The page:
Fifth Annual Intellectual Property Scholars’ Roundtable

Fifth Annual Intellectual Property Scholars’ Roundtable

When

When: 
Friday, November 6, 2015 - 12:00pm

Where

Where: 
UNH Law

The Franklin Pierce Center for Intellectual Property hosted the Fifth Annual Intellectual Property Scholars’ Roundtable at the University of New Hampshire School of Law on November 6th and 7th, where law professors from around the nation presented their scholarly works in progress. 

On Friday, Rebecca Schoff Curtin of Suffolk University Law School presented her legal history-infused paper, “Transactional Origins of Authors’ Rights.”  Shontavia Johnson of Drake University Law School presented her forthcoming article, “BRANDED: Trademark Tattoos, Slave Owner Brands and the Right to Have ‘Free’ Skin,” which addressed issues including copyright, trademark, and the Thirteenth Amendment.  Victoria Schwartz of Pepperdine University School of Law discussed privacy risk-taking and corporate culture in “Corporate Privacy Failures Start at the Top.”  The University of New Hampshire School of Law’s own Roger A. Ford presented his fascinating work in progress, “Secrets and Information Security in the Age of Sports Analytics,” which will form the basis for a chapter in a forthcoming Sports Law handbook from Oxford University Press. Alfred C. Yen of Boston College Law School provoked lively discussion about parallels between trademark infringement and battery with “The Intentional Tort of Trademark Infringement.”  Greg Reilly of California Western School of Law presented his work, “Decoupling Patent Law,” and Alexandra J. Roberts of the University of New Hampshire School of Law closed out the day with her highly original project on hashtags as trademarks, entitled “Tagmarks.”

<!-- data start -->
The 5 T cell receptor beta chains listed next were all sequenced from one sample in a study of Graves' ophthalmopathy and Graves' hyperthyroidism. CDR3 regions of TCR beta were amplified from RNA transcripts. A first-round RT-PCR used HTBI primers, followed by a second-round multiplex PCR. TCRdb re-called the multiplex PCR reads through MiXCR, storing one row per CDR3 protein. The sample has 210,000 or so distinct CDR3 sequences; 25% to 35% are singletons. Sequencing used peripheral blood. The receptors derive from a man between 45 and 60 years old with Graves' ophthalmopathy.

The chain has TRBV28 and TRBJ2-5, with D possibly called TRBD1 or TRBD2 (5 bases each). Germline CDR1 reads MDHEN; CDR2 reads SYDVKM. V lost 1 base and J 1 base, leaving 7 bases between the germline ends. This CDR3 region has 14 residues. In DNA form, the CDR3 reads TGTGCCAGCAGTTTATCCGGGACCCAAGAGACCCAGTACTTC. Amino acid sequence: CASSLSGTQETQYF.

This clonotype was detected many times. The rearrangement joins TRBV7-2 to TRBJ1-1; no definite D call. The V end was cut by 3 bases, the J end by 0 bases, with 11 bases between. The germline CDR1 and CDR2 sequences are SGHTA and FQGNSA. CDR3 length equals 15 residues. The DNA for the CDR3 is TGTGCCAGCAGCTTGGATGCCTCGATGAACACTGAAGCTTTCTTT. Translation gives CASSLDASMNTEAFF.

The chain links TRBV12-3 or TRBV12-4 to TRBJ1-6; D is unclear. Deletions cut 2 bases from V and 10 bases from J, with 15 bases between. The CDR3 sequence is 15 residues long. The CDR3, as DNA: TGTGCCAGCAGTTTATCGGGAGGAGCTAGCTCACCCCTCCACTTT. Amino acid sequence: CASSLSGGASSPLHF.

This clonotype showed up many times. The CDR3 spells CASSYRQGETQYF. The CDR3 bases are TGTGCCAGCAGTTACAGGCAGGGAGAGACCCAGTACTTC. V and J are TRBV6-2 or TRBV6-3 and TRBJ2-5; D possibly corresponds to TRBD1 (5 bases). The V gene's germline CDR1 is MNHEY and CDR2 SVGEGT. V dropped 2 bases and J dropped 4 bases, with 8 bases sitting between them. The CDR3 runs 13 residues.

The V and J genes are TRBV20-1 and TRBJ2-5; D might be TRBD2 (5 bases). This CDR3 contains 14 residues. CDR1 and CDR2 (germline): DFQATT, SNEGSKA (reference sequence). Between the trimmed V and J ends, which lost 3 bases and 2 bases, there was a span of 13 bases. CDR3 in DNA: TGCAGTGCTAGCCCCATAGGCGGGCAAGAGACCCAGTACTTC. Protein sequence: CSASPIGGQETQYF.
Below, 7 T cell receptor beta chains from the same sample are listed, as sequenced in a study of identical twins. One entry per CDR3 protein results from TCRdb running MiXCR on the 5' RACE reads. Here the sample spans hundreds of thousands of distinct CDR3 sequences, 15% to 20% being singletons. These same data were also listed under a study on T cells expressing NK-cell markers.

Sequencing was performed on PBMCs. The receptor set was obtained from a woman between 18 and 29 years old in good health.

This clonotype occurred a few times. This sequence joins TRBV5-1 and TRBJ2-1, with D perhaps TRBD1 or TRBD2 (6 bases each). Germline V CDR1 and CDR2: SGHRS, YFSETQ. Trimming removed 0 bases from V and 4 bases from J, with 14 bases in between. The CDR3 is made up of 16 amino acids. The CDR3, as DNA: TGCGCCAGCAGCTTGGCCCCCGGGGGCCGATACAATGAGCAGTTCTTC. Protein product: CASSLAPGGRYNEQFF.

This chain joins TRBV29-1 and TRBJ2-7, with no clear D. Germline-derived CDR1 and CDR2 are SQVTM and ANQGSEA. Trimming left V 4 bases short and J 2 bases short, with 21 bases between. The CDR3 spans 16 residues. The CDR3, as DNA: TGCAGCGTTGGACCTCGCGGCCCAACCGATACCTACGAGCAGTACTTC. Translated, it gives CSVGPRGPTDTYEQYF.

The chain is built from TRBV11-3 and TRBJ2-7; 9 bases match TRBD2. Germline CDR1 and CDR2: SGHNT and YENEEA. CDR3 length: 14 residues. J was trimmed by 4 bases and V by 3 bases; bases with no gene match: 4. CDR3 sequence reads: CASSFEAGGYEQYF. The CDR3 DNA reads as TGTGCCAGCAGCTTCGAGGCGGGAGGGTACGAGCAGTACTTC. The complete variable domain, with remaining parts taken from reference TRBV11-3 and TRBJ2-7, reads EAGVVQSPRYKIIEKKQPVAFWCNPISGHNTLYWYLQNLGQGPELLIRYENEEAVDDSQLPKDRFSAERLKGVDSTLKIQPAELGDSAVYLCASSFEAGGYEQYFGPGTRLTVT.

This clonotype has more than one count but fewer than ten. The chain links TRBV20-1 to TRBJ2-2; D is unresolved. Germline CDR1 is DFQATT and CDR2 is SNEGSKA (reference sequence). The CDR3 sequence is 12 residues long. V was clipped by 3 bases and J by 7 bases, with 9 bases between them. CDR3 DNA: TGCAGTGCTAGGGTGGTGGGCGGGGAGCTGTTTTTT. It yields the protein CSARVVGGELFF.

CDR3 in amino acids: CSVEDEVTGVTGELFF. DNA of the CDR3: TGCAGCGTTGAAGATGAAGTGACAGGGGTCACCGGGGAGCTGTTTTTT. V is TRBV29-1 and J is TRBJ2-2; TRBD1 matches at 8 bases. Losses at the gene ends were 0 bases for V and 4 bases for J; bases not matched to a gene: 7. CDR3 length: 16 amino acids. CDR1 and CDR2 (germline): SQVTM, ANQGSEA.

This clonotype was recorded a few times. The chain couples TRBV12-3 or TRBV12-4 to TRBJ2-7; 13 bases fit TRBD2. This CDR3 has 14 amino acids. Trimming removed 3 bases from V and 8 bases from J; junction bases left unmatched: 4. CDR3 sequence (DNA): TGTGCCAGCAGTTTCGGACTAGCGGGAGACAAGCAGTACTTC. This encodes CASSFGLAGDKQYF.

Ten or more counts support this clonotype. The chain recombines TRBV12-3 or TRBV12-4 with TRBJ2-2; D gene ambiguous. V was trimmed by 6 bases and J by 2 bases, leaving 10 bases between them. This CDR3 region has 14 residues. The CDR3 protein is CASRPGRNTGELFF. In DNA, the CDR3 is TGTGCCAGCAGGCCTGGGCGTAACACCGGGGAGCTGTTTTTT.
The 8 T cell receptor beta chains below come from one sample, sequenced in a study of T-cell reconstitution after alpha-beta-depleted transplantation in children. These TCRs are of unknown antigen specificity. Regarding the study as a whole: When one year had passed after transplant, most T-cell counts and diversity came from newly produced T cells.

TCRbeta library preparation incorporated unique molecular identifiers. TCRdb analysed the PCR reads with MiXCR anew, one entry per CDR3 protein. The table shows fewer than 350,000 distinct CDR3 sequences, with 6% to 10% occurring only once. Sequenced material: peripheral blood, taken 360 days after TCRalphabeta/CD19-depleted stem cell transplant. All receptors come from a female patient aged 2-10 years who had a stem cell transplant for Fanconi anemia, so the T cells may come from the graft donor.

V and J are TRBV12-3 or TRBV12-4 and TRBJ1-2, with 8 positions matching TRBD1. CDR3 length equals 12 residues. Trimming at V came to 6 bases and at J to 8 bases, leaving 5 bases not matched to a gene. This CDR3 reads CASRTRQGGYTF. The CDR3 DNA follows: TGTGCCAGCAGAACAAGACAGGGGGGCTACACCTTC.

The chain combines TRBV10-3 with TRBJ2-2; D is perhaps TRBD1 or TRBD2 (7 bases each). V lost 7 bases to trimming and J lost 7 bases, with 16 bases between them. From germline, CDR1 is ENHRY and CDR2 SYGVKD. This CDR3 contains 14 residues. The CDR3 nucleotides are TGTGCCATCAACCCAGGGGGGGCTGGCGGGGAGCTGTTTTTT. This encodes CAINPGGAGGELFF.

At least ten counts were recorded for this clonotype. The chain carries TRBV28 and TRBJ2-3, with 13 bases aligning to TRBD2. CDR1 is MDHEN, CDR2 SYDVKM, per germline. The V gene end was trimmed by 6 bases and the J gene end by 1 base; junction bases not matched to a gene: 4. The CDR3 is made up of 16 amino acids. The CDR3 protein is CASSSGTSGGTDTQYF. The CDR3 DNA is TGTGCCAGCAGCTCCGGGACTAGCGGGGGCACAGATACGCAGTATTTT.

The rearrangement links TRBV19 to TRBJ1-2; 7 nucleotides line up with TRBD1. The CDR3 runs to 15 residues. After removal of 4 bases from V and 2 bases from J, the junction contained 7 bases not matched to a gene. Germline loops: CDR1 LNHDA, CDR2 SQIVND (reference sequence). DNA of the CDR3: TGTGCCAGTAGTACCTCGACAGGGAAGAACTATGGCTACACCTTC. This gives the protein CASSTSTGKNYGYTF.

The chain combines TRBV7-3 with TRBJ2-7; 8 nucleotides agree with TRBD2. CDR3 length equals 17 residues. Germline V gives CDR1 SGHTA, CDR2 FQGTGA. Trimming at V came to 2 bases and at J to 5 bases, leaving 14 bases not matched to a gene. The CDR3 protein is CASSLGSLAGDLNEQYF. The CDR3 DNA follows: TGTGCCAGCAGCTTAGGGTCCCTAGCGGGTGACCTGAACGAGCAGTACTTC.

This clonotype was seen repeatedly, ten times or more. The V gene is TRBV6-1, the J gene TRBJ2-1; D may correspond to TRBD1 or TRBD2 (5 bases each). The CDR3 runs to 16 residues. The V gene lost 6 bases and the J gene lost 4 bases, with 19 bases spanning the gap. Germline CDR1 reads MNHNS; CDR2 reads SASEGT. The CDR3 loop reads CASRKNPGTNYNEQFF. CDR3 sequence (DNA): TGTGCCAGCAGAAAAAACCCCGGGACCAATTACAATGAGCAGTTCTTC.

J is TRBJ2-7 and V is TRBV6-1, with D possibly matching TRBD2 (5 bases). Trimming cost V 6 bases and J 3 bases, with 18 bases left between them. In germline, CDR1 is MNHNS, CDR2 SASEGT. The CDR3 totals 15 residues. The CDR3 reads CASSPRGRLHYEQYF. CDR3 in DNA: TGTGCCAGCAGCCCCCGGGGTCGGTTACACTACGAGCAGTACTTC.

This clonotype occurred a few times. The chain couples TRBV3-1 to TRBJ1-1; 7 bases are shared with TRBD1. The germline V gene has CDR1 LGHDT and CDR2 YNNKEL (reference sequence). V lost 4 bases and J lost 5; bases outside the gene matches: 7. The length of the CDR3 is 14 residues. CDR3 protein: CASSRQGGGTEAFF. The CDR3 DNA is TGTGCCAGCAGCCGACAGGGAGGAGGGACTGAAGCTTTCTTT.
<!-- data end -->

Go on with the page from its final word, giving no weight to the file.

William Hubbard of the University of Baltimore School of Law opened the proceedings on Saturday with his provocative paper, “Razing the Patent Bar.”  He was followed by W. Nicholson Price II of the University of New Hampshire School of Law, who presented an overview of his significant project addressing “Patent Failures on Life Science Frontiers.”  Laura Heymann of the College of William & Mary Marshall-Wythe School of Law considered corporate nicknames and reclaimed disparaging terms in presenting her project on “Naming and Reclaiming.” Andres Sawicki of the University of Miami School of Law presented his project on “Risky IP.”  Finally, Sean O’Connor of the University of Washington School of Law closed the program with his paper, “Copyright as Incentive for Publication, not Creation.” 

In addition to presenting their own works in progress, speakers in attendance offered feedback on one another’s projects. Thoughtful commentary on the presentations was also provided by Llewellyn Joseph Gibbons of the University of Toledo College of Law, Ralph D. Clifford of the University of Massachusetts School of Law, and Christopher Frerking and Ann Bartow of the University of New Hampshire School of Law, where Frerking is the Director of the Patent Practice and Procedure Program and Bartow is the Director of the Franklin Pierce Center for Intellectual Property.

Each fall since the Franklin Pierce Center was founded, we have hosted an IP Roundtable to discuss scholars’ works in progress at all stages and across all areas of intellectual property. Participants from as nearby as Boston and as far away as Israel have joined us in Concord to present and seek feedback on projects that range in topic from patent claim construction and copyright preemption to plagiarism, personalized medicine, cyborgs, and free speech. The rountable's intimate size and casual format make the event a breeding place for the innovative ideas, fresh viewpoints, and friendly collaboration that enables all who participate to better serve our students, our communities, and our scholarship.

Learn more about the Franklin Pierce Center for Intellectual Property